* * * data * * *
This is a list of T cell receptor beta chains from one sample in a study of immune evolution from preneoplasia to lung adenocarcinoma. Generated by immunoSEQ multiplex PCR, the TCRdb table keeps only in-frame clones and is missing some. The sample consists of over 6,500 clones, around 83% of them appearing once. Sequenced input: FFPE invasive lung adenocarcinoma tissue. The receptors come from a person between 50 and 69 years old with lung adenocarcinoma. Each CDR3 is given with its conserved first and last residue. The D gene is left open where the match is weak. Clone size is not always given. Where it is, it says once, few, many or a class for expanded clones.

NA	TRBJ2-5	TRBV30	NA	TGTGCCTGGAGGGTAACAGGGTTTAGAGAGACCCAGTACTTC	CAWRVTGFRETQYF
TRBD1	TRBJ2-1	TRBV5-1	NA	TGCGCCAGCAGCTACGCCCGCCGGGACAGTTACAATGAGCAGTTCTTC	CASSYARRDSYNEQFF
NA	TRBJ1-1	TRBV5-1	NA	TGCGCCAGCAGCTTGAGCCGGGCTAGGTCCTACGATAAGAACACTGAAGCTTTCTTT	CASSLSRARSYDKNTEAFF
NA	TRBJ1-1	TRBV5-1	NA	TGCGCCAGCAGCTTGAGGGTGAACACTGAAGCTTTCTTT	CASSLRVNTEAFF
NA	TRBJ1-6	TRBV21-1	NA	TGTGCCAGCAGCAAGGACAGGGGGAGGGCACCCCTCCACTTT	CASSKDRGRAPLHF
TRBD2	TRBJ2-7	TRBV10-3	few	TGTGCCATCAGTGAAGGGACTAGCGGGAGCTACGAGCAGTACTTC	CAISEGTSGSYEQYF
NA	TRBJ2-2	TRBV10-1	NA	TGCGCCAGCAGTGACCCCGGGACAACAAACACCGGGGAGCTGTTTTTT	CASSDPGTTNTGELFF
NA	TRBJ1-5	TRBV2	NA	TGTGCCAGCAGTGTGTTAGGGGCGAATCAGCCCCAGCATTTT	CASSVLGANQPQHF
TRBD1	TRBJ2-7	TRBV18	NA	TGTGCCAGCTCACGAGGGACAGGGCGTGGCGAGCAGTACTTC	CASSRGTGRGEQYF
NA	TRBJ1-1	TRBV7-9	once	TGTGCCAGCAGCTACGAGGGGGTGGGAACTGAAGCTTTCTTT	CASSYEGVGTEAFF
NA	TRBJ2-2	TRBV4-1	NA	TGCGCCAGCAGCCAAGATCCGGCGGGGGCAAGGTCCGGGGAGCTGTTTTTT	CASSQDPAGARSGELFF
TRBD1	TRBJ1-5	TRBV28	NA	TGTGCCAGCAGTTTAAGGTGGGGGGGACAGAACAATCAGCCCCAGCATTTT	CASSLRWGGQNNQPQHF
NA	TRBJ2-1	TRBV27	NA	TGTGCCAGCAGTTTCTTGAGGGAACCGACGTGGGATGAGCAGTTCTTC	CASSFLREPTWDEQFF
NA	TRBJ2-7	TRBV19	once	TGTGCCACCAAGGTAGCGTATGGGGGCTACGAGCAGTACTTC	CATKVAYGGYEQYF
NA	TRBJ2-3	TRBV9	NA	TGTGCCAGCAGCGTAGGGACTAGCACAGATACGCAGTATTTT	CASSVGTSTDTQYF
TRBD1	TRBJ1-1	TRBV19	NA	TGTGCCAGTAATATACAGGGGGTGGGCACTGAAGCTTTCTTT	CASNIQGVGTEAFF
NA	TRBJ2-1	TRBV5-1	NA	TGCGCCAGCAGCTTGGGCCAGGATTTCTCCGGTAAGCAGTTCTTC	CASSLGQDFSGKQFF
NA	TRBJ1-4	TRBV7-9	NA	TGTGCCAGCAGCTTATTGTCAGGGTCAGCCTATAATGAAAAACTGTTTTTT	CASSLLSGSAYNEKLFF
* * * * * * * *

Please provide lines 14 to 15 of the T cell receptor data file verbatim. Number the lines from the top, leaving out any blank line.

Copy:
NA	TRBJ2-1	TRBV27	NA	TGTGCCAGCAGTTTCTTGAGGGAACCGACGTGGGATGAGCAGTTCTTC	CASSFLREPTWDEQFF
NA	TRBJ2-7	TRBV19	once	TGTGCCACCAAGGTAGCGTATGGGGGCTACGAGCAGTACTTC	CATKVAYGGYEQYF